The third violation of this policy will result in contacting the parent/legal guardian, provide tobacco prevention education information, 9 days suspension, notify the police and refer to the magistrate.

    Confidentiality of Records

        Parents/Guardians have the right to inspect their child's records. The Family Educational Rights and Privacy Act 1974 provides that personal information (pupil records) will be kept confidential and will not be made available  to others without written consent of the Parents/Guardians of the student.

        Student Education Records will be forwarded by mail to a school in which a student seeks or intends to enroll.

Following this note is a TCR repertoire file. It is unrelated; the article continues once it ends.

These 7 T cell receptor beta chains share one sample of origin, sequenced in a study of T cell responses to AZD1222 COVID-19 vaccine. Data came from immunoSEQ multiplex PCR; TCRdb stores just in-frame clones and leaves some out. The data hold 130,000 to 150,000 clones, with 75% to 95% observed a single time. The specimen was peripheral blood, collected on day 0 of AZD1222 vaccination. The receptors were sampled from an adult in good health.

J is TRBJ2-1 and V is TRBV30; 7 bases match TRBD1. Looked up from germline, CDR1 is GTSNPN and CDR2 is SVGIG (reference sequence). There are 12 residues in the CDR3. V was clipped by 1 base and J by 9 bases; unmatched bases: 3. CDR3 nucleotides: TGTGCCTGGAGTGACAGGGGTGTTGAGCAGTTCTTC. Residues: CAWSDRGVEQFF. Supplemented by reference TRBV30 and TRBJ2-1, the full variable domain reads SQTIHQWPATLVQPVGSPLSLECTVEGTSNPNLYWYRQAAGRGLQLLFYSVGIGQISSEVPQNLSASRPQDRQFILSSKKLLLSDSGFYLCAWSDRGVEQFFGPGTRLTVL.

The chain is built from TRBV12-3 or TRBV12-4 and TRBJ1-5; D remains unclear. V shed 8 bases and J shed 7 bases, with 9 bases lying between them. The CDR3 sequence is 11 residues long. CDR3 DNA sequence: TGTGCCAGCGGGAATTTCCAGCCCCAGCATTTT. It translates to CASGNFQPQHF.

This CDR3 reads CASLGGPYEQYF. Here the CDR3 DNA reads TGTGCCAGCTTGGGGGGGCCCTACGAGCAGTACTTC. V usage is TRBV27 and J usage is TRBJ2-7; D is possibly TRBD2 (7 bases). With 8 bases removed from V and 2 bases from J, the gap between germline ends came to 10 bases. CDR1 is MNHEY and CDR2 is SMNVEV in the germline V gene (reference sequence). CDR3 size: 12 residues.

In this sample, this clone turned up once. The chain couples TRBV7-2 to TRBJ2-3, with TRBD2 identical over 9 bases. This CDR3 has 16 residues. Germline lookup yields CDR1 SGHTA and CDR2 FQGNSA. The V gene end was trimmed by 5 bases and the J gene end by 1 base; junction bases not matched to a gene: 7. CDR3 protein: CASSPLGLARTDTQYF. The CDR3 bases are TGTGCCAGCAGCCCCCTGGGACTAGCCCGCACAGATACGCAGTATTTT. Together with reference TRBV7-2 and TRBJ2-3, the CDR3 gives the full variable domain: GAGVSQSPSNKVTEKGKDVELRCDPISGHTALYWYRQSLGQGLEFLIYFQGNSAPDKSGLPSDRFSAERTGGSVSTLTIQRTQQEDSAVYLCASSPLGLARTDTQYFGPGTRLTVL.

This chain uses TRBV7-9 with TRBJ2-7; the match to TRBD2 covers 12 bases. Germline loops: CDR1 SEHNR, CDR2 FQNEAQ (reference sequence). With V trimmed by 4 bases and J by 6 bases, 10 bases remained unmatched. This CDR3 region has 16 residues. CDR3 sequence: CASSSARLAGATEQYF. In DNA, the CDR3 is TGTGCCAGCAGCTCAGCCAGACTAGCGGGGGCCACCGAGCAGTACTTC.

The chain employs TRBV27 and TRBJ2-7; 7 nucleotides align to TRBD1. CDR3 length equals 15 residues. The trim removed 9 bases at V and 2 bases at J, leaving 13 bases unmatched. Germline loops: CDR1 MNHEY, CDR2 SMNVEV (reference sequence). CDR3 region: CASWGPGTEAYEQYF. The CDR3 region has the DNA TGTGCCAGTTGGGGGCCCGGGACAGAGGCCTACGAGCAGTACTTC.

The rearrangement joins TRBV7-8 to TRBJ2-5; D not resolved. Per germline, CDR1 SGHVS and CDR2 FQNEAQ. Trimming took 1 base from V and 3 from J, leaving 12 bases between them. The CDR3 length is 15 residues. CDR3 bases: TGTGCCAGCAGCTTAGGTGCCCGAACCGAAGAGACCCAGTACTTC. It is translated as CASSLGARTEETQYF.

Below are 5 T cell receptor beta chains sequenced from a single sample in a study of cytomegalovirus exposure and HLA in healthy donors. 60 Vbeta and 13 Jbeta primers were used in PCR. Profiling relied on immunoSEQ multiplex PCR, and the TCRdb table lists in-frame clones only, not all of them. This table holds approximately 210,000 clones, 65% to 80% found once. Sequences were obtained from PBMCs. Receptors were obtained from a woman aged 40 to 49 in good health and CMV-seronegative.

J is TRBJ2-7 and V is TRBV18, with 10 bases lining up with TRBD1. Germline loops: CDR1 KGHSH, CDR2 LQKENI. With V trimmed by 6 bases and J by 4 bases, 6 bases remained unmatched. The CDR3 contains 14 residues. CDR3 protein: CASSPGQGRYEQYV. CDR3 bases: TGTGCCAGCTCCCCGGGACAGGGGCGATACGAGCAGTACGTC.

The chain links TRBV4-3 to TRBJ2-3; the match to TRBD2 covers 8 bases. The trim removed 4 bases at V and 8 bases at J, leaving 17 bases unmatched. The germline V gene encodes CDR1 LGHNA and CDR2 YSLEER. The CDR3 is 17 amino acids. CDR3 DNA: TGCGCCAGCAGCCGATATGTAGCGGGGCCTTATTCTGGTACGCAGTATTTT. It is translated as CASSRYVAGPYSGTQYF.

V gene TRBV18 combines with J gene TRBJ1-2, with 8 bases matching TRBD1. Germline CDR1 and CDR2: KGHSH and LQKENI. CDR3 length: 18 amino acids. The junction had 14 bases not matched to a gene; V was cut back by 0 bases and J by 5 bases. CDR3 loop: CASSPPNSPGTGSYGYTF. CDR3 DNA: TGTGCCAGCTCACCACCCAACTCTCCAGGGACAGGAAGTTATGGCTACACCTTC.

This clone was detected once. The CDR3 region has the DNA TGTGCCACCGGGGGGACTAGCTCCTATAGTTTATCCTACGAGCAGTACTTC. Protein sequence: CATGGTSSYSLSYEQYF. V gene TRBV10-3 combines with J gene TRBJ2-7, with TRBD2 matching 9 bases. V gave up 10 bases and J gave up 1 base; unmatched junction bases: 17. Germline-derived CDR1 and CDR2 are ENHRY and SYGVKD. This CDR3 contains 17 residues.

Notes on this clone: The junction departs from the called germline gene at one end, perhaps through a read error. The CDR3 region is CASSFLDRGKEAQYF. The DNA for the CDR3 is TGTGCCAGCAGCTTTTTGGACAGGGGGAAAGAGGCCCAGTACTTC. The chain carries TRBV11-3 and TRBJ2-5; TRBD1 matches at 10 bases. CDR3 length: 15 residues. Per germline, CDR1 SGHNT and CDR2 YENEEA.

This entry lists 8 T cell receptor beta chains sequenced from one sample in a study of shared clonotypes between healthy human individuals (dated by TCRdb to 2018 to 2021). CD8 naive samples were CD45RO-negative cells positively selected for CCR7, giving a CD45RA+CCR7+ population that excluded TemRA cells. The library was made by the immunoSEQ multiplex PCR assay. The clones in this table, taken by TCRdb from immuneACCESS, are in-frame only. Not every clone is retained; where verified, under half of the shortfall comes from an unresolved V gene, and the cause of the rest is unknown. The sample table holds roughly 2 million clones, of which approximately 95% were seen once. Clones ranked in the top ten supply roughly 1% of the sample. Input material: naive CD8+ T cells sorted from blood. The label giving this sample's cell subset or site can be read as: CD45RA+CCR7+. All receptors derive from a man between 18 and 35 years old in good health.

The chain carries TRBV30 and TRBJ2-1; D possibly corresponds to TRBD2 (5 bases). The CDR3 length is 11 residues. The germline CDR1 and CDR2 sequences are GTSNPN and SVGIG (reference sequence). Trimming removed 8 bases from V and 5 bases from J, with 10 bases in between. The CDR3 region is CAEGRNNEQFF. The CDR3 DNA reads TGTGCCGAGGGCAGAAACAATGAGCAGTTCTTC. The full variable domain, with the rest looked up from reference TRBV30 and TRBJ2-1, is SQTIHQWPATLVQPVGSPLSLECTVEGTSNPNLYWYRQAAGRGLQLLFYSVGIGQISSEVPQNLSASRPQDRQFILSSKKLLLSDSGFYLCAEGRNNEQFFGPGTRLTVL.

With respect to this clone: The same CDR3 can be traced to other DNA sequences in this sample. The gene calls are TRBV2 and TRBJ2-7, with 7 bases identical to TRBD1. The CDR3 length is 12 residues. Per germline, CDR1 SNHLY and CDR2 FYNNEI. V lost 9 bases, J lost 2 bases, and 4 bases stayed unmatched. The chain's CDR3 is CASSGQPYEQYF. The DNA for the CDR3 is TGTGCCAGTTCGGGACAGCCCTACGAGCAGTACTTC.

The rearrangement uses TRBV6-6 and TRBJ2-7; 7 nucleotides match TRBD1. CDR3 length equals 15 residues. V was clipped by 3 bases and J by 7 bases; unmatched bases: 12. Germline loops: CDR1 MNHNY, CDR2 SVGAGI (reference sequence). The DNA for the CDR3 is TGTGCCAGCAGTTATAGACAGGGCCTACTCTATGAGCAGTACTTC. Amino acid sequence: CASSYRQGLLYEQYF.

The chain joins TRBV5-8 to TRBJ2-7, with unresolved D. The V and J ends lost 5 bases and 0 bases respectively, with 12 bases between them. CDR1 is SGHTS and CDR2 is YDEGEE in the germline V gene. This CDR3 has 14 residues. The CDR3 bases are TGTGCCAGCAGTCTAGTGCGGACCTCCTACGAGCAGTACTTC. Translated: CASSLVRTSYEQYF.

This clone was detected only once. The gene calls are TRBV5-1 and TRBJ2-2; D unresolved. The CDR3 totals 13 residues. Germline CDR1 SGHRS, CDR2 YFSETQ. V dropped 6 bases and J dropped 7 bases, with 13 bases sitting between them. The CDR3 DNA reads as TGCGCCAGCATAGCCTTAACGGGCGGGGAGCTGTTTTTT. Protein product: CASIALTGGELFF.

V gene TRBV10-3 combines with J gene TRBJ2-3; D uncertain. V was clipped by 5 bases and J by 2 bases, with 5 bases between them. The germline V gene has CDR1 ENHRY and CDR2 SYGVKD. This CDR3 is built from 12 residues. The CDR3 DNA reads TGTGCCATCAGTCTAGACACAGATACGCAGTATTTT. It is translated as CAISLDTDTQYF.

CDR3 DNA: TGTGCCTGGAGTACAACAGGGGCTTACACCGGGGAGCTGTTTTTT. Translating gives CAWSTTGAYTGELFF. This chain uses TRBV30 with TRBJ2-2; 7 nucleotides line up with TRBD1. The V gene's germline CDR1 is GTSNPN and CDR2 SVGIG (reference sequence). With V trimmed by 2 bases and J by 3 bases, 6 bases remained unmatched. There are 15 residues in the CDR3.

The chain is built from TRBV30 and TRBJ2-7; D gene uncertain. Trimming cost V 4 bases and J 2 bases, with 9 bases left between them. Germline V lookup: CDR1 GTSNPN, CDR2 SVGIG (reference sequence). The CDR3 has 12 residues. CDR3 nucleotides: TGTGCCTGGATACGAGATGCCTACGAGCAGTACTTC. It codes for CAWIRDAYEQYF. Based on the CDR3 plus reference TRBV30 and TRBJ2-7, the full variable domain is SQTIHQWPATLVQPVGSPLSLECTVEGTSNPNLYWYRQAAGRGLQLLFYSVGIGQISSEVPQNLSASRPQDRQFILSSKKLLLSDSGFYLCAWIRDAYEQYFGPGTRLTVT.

No information will be discussed on the phone concerning students and personnel.

    Student Records

        Students and parents have a right to inspect and review the educational records of a student.  Student records are confidential except that information covered under directory information. Directory information includes a student's name, address, telephone listing, date and place of birth, major field of study, participation in officially recognized activities and sports, weight and height of  members of athletic teams, dates of attendance, degrees and awards received and the most recent educational agency by the student.

    Grading Scale

    93-100= A  

    85-92= B

    75-84= C

    65-74= D

    0-64= F

    Absences for School Activities